Next, India must determine the contours of a nuclear restraint regime in South Asia in a manner that safeguards its core security concerns while at the same time balances off the US's nonproliferation agenda. The idea behind restraint is to enable India to develop and validate an entire spectrum of technologies as a hedge against potential regional nuclear threats; the objective, nevertheless, would be to hold such technologies and assets in a recessed mode to minimise their economic cost and reduce the probability of an accidental nuclear exchange.
Restraint would not be tantamount to a freeze in perpetuity. Rather, the idea would be more akin to that of a nuclear ladder with a finite number of rungs representing different levels of weaponization in an ascending order. The technical and force posture parameters along each rung could be jointly determined through negotiations with the United States. However, movement along the rungs would remain a function of India's sovereign decision-making.
To achieve positive security gains however, a restraint regime should be tied to:
a. A Pakistani agreement to similar arrangements;
b. Bilateral exchange of a "no-first-use" pledge with China;
c. The setting up of a joint Indo-US Intelligence Task Force to monitor and halt nuclear and missile transfers to Pakistan and;
d. the relaxation of US denials to India of high-tech conventional weaponry, civilian space technologies, high-speed computers, advanced materials, and precision machine tools.
A restraint regime would have several advantages. First, it would forestall a nuclear and missile race in South Asia. Second, it would prevent a resource haemorrhage from badly needed conventional force modernisation. Third, there would be increased pressures on China and North Korea to halt nuclear and missile-related transfers to Pakistan. Fourth, India would gain access to technologies critical to modernise its industrial and military base.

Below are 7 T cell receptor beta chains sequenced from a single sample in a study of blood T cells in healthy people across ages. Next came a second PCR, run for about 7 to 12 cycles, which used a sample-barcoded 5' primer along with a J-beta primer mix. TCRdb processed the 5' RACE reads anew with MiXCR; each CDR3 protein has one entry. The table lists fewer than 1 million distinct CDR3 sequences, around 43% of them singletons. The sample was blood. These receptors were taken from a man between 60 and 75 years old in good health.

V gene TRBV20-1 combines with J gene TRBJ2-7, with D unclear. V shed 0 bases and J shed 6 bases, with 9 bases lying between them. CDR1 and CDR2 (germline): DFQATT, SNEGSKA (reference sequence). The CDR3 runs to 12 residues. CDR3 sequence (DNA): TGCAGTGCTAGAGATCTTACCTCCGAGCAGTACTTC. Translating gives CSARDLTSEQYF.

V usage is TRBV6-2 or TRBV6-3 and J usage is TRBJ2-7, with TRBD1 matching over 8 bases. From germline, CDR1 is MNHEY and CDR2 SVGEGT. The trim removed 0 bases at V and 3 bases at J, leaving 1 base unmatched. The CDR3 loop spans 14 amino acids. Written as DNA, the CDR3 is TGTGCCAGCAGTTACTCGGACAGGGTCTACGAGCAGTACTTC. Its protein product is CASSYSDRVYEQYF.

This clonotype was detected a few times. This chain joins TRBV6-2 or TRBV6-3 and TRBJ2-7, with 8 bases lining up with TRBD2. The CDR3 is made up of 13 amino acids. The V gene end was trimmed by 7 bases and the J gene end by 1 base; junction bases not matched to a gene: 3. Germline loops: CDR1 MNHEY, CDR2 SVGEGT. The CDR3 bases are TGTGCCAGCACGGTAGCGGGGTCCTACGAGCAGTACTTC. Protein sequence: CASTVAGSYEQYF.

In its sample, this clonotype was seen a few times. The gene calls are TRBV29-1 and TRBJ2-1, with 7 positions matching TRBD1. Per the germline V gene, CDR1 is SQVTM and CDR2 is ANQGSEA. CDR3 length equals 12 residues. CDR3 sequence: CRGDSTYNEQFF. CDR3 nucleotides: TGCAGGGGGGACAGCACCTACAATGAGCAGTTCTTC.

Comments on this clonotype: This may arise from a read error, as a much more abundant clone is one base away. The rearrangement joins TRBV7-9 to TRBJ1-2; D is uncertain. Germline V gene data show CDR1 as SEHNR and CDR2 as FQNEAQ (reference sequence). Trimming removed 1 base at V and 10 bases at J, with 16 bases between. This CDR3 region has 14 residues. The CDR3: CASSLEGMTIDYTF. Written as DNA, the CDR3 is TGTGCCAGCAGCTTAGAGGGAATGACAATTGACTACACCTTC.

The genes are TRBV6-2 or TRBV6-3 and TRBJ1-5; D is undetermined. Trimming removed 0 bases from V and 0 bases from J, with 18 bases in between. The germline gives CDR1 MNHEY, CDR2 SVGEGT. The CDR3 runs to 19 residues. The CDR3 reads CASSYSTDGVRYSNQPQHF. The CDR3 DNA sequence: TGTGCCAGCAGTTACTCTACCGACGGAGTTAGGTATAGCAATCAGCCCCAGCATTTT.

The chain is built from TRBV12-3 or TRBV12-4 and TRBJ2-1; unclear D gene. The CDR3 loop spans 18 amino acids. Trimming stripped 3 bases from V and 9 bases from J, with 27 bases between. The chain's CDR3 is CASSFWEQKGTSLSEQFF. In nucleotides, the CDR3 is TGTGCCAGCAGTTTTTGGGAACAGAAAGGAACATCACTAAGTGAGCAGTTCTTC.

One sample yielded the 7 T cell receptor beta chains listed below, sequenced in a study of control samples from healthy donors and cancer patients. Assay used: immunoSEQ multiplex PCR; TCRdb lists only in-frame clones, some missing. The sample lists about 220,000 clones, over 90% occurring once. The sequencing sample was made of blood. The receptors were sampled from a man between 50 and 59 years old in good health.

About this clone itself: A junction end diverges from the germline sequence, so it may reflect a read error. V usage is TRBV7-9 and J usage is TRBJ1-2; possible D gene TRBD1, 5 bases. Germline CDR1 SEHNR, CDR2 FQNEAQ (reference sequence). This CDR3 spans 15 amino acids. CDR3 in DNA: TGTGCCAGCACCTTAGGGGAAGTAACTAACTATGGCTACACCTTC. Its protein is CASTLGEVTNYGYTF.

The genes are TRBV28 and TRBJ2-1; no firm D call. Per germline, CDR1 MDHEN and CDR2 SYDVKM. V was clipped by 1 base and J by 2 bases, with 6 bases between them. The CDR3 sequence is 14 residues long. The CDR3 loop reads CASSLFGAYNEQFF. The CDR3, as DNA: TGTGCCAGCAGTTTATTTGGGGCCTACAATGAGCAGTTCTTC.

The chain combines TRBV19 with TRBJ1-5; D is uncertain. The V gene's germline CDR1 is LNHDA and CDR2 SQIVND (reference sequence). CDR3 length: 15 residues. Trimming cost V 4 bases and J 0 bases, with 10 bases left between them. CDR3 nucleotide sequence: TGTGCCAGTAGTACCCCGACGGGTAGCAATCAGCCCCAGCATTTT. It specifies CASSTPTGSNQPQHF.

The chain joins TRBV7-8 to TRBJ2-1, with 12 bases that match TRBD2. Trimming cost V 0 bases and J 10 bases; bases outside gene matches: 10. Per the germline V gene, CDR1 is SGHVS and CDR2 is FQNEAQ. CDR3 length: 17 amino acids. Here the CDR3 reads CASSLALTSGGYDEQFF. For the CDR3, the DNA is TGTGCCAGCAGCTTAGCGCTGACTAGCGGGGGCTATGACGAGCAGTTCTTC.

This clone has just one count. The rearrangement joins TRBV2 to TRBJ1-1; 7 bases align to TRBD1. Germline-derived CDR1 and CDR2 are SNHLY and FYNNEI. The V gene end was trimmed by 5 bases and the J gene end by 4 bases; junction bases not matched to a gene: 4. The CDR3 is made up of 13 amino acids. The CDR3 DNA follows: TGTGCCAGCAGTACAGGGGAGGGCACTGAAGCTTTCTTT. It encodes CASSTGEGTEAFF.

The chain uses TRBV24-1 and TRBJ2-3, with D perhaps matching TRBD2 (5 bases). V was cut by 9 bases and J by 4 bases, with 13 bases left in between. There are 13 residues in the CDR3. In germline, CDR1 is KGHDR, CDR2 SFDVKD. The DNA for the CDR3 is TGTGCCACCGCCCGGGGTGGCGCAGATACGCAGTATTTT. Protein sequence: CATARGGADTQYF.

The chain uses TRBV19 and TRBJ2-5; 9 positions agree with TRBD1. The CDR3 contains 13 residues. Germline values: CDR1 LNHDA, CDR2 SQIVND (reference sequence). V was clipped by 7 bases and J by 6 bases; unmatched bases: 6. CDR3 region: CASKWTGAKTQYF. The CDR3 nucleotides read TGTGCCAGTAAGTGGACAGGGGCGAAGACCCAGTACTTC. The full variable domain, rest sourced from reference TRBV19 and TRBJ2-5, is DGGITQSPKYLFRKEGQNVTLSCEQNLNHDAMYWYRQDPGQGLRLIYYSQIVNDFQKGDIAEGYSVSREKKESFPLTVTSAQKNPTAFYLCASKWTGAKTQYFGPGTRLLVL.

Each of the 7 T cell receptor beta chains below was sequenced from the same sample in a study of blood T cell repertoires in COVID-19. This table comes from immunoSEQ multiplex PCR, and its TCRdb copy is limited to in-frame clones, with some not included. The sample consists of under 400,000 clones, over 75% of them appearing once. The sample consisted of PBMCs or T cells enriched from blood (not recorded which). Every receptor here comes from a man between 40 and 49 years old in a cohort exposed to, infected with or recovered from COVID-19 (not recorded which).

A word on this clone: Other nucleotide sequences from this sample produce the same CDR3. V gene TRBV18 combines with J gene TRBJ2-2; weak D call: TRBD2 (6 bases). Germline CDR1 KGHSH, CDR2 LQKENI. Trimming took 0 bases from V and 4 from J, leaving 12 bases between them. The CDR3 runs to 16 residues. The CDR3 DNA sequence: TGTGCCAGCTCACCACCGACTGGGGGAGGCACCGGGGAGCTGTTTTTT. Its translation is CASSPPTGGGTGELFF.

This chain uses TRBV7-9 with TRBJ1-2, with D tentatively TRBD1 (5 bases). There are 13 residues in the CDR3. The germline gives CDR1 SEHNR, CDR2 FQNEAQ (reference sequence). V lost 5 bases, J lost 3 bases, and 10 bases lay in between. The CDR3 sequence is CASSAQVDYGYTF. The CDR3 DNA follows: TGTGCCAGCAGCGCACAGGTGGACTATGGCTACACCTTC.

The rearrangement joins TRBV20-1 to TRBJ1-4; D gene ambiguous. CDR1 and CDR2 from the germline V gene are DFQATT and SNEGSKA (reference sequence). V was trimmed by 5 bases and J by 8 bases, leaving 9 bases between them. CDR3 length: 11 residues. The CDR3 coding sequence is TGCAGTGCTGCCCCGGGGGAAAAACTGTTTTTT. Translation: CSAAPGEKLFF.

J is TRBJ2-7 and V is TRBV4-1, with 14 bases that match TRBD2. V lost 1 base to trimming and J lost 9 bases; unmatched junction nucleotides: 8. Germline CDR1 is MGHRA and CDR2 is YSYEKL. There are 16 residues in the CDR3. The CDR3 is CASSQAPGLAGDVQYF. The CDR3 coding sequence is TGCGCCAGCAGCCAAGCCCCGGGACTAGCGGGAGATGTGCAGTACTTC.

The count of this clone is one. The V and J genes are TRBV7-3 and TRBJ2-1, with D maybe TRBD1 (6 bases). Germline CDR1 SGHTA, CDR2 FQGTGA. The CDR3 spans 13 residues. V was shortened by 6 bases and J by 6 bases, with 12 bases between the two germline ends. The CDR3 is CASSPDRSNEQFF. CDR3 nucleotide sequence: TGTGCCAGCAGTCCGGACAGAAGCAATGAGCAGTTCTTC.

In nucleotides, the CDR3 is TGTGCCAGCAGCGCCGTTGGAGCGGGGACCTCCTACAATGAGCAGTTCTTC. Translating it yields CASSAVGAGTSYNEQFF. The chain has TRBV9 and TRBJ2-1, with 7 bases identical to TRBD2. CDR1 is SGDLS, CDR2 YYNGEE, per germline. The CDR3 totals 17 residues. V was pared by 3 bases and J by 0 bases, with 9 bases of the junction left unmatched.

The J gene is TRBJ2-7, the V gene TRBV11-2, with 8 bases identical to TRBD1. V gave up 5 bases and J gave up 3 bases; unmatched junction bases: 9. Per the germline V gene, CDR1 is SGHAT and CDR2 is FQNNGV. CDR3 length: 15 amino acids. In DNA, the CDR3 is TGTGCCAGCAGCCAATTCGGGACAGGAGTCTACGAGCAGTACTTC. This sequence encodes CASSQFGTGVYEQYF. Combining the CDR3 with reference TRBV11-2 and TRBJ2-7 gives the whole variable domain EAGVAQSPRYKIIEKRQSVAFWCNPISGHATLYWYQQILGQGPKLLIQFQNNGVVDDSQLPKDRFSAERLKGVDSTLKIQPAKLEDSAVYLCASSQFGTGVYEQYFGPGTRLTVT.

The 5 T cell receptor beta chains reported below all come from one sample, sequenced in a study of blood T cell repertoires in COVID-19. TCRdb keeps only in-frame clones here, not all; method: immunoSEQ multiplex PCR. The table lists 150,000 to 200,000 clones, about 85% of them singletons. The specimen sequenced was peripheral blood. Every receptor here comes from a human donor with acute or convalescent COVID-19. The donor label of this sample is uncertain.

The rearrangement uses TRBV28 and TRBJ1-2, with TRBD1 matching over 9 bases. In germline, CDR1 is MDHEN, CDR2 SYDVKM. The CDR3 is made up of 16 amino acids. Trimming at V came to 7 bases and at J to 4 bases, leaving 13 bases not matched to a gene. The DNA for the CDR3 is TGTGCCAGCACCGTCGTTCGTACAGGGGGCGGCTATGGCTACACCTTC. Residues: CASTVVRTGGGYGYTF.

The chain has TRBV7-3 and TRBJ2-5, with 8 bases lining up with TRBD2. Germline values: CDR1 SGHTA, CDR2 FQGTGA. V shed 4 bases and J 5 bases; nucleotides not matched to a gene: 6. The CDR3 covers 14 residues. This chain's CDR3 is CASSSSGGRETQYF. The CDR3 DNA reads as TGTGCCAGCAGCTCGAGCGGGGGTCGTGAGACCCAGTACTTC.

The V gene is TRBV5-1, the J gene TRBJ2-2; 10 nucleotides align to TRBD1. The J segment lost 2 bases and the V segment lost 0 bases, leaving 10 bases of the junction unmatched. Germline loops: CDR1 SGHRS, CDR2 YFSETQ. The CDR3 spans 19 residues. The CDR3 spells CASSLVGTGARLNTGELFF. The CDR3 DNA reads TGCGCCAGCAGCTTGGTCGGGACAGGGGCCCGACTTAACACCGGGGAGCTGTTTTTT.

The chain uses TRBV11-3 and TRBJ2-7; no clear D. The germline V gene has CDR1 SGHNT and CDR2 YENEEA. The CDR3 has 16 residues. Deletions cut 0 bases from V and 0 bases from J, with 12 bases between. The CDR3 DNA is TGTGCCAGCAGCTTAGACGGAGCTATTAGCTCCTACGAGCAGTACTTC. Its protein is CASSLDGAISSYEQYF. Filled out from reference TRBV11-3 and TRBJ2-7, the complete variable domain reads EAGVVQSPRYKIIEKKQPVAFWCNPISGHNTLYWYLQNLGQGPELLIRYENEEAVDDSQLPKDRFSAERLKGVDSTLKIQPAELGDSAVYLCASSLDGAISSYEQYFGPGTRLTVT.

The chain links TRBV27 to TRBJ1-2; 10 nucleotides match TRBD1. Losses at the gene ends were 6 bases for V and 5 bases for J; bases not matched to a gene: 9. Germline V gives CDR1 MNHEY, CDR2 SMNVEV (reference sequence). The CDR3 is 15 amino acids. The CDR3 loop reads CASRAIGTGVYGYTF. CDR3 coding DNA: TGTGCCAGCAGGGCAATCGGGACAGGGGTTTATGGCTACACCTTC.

Finally, India would retain the full spectrum of technological capabilities to rapidly deploy a minimum deterrent if warranted by a deteriorating security scenario.
Lastly, there is the question of fissile material stocks. India's reluctance to declare a unilateral moratorium on fissile material production could be the consequence of two concerns. First, India may have an insufficient stock of fissile material to meet the requirements of a minimum deterrent. Hence, it may want to make good that deficit before negotiations on a global fissban treaty are completed.
Alternatively, Indian negotiators might simply be using the issue of fissile material production as a bargaining chip in their negotiations with the United States.
One way out of the impasse for India would be to draw a line between the civilian and military components of its nuclear programme. Civilian reactors are unsuitable for fissile material production. Research reactors that burn nuclear fuel at a low-burn rate are best suited for producing weapons-grade fissile material.
Hence, India should not be averse to opening its power-generation reactors to international inspections and safeguards in exchange for technical co-operation in areas of reactor safety, radioactive waste disposal, and reactor decommissioning.
Further, if fissile material stocks sufficient to meet the requirements of a minimum deterrent have been accumulated, then India should seriously consider bringing its research reactors and nuclear fuel reprocessing facilities under international safeguards. The quid pro quo, of course, would be to seek a lifting of the NSG embargo on the sales of civilian nuclear technologies to India.
An Indo-US nuclear deal is thus certainly feasible. Nonetheless, it requires political will, imagination, and creative policy making. The United States must recognise that a nonproliferation regime that does not guarantee states' fundamental security interests is unsustainable. For India as well, to make a fetish out of nuclear weapons in a world that has begun to move away from nuclear weapons-related security would be a grave historical error. The key therefore is engagement.
Failure to arrive at a nuclear modus vivendi would not only render the breach in the nonproliferation regime irreparable, but it would also set the stage for a serious confrontation that could delay India's emergence as a great power in the international system.
Gaurav Kampani is a Research Associate at the Center for Nonproliferation Studies, Monterey. The views expressed in this article are solely those of the author and do not necessarily reflect the position of the CNS or the Monterey Institute of International Studies.